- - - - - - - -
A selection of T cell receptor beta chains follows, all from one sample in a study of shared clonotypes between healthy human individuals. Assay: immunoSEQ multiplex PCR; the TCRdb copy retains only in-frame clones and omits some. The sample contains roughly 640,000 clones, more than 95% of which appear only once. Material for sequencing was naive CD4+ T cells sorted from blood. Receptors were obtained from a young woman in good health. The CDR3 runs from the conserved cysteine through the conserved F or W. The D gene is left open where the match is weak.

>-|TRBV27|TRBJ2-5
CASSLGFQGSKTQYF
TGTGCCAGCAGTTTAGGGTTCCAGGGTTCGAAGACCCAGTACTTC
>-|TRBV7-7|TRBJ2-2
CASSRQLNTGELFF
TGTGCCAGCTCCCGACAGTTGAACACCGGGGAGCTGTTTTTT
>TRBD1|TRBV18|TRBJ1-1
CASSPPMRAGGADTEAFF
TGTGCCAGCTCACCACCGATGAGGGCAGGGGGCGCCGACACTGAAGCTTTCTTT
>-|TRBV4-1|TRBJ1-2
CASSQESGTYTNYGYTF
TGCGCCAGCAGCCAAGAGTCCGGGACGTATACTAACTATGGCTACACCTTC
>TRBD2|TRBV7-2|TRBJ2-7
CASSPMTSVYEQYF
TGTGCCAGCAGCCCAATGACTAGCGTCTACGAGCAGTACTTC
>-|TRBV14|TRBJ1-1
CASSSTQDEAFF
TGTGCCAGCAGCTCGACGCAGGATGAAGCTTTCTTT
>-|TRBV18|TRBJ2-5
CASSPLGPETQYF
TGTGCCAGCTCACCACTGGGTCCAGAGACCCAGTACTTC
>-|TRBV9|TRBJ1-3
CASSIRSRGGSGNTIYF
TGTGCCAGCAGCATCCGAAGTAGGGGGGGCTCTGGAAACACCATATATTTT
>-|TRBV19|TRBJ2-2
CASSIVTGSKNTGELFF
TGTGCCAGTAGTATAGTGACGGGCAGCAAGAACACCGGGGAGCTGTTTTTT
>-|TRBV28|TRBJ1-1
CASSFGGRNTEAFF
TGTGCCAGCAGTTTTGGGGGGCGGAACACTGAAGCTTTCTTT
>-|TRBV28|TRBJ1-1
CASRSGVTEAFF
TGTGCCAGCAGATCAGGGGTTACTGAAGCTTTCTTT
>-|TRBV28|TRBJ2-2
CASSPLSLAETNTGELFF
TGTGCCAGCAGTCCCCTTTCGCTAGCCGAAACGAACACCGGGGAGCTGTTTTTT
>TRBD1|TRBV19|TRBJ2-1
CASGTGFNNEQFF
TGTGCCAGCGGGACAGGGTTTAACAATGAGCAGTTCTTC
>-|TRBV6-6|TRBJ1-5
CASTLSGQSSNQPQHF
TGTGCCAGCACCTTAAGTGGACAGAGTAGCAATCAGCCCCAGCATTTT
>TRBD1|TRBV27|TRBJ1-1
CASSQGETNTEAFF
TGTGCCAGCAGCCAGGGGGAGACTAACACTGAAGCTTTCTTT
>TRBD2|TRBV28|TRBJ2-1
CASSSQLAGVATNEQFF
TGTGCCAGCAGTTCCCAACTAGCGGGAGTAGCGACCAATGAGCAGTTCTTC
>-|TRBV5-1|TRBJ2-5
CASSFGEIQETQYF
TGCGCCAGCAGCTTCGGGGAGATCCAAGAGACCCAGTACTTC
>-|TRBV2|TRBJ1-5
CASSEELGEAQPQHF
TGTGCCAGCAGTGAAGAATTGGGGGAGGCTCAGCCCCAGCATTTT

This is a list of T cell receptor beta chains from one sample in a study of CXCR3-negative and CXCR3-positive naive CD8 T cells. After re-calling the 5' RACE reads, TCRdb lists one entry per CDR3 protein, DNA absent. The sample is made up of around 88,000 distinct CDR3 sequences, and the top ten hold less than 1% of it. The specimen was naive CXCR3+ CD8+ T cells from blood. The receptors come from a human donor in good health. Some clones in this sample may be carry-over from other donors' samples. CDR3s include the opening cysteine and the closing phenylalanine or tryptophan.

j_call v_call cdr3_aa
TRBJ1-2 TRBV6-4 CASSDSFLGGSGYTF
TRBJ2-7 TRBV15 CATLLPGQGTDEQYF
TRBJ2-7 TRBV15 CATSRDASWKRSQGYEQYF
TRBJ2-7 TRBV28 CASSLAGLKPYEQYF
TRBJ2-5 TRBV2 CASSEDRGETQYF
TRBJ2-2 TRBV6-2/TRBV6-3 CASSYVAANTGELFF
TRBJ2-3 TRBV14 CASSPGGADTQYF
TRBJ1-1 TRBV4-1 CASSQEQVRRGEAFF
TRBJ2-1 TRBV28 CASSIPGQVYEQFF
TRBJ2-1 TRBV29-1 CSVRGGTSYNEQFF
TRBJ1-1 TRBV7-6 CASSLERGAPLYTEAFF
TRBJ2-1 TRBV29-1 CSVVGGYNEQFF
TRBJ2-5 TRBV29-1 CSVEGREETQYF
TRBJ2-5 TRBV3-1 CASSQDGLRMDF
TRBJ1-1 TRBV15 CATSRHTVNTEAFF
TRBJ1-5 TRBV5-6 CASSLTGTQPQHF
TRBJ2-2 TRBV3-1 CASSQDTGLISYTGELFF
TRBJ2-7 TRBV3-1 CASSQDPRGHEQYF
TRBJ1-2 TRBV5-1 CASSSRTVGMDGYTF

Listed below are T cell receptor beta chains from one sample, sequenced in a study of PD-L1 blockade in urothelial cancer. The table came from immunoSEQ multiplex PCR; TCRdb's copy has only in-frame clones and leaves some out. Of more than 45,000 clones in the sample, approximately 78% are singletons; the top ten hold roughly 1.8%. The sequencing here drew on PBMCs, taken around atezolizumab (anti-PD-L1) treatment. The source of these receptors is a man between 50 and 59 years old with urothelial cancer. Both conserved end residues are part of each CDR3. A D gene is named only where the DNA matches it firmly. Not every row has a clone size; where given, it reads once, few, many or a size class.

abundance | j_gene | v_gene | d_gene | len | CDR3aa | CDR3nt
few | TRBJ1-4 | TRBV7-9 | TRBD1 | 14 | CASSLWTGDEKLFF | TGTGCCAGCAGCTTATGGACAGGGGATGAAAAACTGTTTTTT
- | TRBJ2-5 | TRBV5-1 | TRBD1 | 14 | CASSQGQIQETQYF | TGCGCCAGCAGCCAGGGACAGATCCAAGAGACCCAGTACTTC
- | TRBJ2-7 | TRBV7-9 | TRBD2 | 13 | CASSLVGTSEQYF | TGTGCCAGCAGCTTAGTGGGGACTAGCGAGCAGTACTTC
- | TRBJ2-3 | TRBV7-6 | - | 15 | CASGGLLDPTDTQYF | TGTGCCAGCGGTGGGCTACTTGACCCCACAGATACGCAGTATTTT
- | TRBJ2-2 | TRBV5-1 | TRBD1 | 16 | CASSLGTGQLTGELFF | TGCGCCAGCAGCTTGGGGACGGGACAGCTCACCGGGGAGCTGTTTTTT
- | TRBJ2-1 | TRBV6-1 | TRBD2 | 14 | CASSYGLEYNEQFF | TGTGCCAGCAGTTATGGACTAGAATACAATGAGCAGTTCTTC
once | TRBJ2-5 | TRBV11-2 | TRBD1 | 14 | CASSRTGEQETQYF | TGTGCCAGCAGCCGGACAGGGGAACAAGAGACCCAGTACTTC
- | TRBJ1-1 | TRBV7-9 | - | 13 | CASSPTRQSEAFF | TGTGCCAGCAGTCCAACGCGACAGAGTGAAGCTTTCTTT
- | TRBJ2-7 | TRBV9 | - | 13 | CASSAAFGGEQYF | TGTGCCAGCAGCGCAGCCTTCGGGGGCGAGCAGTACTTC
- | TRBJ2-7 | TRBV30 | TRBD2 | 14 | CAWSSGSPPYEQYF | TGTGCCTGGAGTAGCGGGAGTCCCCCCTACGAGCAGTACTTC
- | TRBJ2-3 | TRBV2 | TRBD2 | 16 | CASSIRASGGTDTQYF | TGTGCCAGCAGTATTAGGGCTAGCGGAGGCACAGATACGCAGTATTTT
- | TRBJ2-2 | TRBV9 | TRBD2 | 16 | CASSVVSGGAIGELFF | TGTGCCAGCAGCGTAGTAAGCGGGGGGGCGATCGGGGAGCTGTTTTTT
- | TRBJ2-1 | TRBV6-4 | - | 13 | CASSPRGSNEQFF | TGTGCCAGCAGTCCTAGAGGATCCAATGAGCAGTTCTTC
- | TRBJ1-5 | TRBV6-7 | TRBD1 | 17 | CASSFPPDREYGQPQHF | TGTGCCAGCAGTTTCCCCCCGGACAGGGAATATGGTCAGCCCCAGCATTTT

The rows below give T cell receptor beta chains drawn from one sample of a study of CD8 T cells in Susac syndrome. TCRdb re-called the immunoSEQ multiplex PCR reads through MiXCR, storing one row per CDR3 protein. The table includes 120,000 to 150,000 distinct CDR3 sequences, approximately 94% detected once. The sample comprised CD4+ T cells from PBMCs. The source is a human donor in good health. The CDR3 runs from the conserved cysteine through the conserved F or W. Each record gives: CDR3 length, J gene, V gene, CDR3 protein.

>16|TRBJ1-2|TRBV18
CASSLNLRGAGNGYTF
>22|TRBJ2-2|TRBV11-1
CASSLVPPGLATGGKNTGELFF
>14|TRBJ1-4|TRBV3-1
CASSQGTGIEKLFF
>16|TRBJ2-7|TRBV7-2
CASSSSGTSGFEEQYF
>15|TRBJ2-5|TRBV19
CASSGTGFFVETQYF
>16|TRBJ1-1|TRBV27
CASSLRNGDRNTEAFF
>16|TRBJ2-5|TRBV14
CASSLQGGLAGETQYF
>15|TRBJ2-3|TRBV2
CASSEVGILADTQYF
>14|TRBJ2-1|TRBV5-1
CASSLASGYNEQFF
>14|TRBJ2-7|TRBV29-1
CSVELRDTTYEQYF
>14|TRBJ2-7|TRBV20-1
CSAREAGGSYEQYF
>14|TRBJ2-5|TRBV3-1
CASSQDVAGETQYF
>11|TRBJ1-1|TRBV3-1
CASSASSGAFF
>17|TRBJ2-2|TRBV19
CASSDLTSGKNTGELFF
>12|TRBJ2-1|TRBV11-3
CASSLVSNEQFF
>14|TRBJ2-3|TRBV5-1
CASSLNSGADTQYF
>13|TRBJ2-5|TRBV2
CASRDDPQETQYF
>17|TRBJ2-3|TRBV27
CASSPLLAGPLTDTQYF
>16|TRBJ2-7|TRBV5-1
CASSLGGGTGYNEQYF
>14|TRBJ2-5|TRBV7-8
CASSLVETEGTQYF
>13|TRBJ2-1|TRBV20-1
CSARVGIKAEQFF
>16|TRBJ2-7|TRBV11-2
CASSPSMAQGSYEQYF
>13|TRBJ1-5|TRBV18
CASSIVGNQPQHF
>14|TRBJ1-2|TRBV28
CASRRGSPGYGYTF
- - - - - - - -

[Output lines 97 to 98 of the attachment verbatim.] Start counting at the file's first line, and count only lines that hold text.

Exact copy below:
CASSLVPPGLATGGKNTGELFF
>14|TRBJ1-4|TRBV3-1